Professor Docter, where do you think libel lawsuits rank among threats to freedom of the press under the new president?
The challenges are hard to rank, there are so many. I mean, a huge problem is access. President Trump certainly can’t censor the press; the First Amendment’s pretty clear about that. So he’s trying instead to limit who gets access to officials. It’s pretty unprecedented, not allowing access to even established news organizations like CNN because he doesn’t like the way that he is being covered.
Another disturbing trend is the unprecedented attack on the press – trying to undermine the credibility of the press, making the press into the “opposition party.” He went so far as to call the press “the enemy of the American people.” That’s dangerous. We need an active, involved, fact-checking press now more than ever.
Are libel lawsuits a threat on that scale?
Yes! They are most definitely a threat to press freedom, and our current president is notorious for bringing libel actions when he feels he has been covered unfairly.
Now, in our country, it is very, very difficult for public figures to succeed on libel actions. You’ve got to show actual malice. However, you can drain a person’s resources and emotional energy by bringing these libel lawsuits. If you’re not likely to prevail, it’s really a form of bullying people.
Take the example of the women who accused Trump of sexual assault. Just by threatening lawsuits, other women who might have come forward may have been deterred.
You’ve written that bloggers and people posting on social media should get the same legal protections granted to professional journalists. Why is that?
More and more people are getting their news and their information from nontraditional media. A study by Pew Research Center found that the stories covered by blogs and Twitter and YouTube – they looked at those three platforms – were really different from what the New York Times covered. So we want to protect nontraditional sources.
If we don’t apply the same standards, then the risk is that they’re going to be chilled, that they’re going to engage in self-censorship, because they’re fearful of being sued.
Is it a good thing, then, that it’s harder now to tell the difference between bloggers and journalists?
Yes, the lines should be blurred. Nontraditional media can serve really important functions. Even years back, the scandal about President Clinton and Monica Lewinsky was broken by the Drudge Report. I’m not a huge fan of the Drudge Report. He does not subscribe to journalistic norms, but it was an important story that the public needed to hear, and there are lots of examples of that. So, the definition of a journalist should be broad.
Should it be broad enough to include everyone with 200 followers on Facebook?
That shouldn’t matter in terms of how you’re treated under the law. I mean, there are a couple of places where it does matter.
Shield laws protect journalists from revealing confidential sources, and they protect the news-gathering process so that confidential sources don’t dry up. And the courts pretty much just want those to protect journalists. They don’t want to protect anyone with a computer from having to reveal confidential sources.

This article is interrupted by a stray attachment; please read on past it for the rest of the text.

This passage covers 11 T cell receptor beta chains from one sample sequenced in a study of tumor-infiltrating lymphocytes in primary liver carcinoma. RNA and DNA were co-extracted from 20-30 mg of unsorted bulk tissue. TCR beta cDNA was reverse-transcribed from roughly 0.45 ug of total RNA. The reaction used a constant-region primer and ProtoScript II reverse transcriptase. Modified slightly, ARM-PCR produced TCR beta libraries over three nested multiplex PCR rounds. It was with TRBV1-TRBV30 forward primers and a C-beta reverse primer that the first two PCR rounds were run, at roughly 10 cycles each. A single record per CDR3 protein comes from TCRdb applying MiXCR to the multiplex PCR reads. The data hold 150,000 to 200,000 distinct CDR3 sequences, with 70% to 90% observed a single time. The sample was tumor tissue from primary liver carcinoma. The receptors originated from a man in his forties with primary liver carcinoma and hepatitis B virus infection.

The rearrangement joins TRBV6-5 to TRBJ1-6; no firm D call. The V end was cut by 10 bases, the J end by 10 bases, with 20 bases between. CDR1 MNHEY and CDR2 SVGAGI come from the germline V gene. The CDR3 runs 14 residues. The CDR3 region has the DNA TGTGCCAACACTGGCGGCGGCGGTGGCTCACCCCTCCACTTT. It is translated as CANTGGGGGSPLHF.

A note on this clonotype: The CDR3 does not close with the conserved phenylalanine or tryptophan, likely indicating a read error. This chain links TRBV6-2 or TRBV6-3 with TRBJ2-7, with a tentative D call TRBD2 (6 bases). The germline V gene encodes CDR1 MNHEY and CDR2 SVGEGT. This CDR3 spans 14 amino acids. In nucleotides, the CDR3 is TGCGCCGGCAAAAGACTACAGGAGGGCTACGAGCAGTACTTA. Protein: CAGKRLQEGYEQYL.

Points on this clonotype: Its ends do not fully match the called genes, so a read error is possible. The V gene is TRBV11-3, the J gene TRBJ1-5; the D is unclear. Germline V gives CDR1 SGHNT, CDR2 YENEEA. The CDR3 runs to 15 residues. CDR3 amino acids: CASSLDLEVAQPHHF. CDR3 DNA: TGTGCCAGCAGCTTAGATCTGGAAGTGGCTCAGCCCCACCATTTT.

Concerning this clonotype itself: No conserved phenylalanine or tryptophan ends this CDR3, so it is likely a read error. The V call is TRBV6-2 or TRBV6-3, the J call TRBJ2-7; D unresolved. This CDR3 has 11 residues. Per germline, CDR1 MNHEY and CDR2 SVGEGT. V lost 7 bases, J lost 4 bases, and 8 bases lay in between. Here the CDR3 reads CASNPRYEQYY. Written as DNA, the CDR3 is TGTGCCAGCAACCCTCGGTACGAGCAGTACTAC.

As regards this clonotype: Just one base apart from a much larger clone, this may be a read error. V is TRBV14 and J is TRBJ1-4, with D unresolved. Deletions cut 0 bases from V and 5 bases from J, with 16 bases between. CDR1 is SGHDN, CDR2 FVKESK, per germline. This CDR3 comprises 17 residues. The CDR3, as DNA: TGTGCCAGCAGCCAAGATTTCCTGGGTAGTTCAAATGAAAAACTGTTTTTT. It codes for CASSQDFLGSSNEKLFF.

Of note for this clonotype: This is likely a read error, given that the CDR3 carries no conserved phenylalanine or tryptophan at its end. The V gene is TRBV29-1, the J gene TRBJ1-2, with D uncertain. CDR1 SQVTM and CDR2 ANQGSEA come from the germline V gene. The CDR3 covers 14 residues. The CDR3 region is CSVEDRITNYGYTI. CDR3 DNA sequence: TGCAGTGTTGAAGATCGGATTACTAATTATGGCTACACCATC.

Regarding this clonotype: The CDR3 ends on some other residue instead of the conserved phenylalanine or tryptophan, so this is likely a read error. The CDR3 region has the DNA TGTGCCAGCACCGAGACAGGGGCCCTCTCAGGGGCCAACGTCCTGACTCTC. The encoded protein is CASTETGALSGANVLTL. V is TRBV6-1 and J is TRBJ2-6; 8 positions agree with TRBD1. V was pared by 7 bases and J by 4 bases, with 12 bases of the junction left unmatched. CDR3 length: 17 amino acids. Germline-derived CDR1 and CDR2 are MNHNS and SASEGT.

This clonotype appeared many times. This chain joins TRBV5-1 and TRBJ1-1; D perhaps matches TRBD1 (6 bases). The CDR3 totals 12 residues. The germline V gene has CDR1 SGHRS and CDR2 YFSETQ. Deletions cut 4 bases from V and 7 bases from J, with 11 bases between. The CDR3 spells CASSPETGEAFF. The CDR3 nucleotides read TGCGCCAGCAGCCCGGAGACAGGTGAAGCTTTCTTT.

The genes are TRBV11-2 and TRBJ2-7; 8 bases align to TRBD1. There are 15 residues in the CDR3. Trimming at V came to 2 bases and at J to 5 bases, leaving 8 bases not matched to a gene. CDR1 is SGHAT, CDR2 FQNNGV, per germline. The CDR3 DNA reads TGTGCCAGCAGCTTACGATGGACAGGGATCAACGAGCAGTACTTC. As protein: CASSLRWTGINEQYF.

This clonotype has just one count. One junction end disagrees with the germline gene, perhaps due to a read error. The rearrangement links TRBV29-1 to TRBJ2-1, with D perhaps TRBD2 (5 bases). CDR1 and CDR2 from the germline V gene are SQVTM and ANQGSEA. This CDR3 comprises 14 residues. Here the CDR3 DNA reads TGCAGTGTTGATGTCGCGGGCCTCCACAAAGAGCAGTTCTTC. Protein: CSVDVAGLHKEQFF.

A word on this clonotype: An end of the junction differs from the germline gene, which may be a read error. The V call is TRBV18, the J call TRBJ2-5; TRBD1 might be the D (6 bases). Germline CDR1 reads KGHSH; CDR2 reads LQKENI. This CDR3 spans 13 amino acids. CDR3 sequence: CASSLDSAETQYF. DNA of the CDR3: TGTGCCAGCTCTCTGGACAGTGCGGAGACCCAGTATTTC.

So that’s one area. A second, contested area is libel laws protecting people from defamation. The federal courts have been pretty broad in their definition of who’s protected. But some state courts only want to offer this broad protection to the institutional, traditional media. My view is that it’s important to protect anyone who is writing on issues of public concern.
Does that also mean that people putting up social media posts need to be held to journalists’ standards of conduct?
You should have the same protections and responsibilities. You should also behave ethically. You should also not publish fake news. You should also be accurate. Bloggers and people who post in nontraditional media don’t do themselves any favors by not following journalistic standards and journalistic norms.
When people do make mistakes, the First Amendment provides protection to them even for some false statements that are made in good faith and without malice. And that same standard should be applied whether you’re a blogger or work for the New York Times. All that’s required is that you intend to disseminate information broadly to the public.
In a way, regular people have always done that, right? Through gossip, newsletters, etc.
I think this is all about the rise of social media. Because sure, people might have disseminated news on their own before the internet, but there were clear gatekeepers and it was difficult to reach large audiences. The barriers to entry are much lower now than they’ve ever been in the past.
During the presidential campaign, Trump said he wanted to “open up” libel laws. Could that turn out to be an important moment in the history of the American press?
My hope is that it’s only a threat. In the reports that I’ve read, what he would like to do is to make our libel laws similar to England’s, which put the burden of proof on the news organization rather than the person suing. It’s easier for public officials to succeed on libel actions in England than here.
I’m hopeful that the Supreme Court will not change the precedent that we’ve established for over 50 years, that the First Amendment provides clear, important protections from libel actions. We need that so that there’s not self-censorship, so that news organizations and bloggers are free to write pieces that are critical of those in power.